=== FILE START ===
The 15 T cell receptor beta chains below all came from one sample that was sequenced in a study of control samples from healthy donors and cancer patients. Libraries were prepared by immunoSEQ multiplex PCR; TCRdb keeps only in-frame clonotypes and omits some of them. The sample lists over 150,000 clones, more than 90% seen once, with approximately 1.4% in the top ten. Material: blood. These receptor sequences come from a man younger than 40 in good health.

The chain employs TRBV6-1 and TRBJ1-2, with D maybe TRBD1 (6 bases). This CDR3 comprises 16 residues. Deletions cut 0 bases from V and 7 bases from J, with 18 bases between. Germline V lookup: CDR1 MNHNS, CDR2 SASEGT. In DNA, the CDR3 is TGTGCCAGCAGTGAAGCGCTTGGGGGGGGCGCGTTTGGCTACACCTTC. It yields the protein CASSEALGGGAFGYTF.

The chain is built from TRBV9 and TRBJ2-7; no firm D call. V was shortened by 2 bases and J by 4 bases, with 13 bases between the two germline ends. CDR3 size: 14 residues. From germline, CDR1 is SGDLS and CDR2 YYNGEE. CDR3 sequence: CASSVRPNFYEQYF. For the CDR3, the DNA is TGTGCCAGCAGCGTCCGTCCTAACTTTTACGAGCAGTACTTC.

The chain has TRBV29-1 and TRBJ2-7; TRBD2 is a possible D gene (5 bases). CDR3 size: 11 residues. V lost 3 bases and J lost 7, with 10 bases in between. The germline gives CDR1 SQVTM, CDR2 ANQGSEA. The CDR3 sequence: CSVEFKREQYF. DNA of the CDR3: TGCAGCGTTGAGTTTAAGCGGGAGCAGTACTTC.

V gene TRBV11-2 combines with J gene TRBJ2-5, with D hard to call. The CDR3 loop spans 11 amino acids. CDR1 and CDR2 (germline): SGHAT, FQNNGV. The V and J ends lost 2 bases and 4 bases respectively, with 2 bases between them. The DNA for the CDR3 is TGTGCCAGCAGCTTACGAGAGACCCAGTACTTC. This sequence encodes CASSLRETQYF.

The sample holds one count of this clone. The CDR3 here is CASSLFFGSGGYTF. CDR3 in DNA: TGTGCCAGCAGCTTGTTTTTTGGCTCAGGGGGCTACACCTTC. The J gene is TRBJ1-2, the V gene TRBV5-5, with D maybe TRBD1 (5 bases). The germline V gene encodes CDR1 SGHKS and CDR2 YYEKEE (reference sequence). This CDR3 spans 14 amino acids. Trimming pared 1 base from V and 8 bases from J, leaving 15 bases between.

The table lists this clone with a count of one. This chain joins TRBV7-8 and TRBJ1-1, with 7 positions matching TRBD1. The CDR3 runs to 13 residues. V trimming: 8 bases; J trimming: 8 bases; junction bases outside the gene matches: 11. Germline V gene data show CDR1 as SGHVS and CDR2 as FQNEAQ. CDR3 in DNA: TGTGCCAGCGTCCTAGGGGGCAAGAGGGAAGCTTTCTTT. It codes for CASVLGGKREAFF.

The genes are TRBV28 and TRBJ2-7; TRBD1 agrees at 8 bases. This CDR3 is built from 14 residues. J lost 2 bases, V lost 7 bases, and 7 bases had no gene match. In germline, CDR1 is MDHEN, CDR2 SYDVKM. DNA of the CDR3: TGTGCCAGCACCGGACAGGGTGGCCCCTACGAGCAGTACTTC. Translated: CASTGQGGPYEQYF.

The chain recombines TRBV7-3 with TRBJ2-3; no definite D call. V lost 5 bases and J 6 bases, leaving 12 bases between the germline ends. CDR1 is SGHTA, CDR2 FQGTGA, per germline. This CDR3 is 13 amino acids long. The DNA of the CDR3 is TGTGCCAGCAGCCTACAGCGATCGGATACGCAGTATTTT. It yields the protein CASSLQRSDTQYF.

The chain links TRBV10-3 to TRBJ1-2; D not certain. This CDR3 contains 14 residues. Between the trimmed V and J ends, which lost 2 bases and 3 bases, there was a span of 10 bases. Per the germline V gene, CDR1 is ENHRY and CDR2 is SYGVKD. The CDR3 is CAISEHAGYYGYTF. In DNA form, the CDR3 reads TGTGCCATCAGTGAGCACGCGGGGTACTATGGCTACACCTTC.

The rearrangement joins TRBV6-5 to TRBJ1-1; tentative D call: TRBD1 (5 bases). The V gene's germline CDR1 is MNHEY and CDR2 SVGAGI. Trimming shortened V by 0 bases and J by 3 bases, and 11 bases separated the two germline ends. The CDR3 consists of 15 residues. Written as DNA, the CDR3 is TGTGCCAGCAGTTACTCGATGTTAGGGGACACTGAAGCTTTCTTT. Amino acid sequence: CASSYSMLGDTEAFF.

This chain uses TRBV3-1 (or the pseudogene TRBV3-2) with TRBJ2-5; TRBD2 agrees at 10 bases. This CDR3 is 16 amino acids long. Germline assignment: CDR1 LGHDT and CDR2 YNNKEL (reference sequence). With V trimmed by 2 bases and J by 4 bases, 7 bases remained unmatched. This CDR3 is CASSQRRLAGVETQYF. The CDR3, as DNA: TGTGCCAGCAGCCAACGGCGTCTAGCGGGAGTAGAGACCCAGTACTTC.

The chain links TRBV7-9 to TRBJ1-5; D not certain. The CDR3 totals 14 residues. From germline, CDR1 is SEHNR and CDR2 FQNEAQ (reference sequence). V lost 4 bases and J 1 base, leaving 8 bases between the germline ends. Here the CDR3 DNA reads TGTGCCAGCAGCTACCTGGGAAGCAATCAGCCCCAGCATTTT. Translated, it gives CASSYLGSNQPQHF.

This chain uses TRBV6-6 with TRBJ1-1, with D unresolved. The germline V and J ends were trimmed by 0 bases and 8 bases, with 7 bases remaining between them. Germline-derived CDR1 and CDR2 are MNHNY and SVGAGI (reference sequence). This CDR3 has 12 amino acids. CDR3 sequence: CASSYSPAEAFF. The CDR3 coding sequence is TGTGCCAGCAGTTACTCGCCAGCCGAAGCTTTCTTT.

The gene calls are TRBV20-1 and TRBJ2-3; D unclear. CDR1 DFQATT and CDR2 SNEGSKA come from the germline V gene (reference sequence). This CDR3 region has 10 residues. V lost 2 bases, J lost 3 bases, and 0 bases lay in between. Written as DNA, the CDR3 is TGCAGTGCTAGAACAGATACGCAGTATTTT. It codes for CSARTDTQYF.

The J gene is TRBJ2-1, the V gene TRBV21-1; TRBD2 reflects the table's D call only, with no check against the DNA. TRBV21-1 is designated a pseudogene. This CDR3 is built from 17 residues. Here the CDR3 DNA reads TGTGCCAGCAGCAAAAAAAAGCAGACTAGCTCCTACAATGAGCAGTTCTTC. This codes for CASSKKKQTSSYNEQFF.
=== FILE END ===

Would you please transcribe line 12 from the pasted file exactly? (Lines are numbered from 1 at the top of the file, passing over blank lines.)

This chain uses TRBV3-1 (or the pseudogene TRBV3-2) with TRBJ2-5; TRBD2 agrees at 10 bases. This CDR3 is 16 amino acids long. Germline assignment: CDR1 LGHDT and CDR2 YNNKEL (reference sequence). With V trimmed by 2 bases and J by 4 bases, 7 bases remained unmatched. This CDR3 is CASSQRRLAGVETQYF. The CDR3, as DNA: TGTGCCAGCAGCCAACGGCGTCTAGCGGGAGTAGAGACCCAGTACTTC.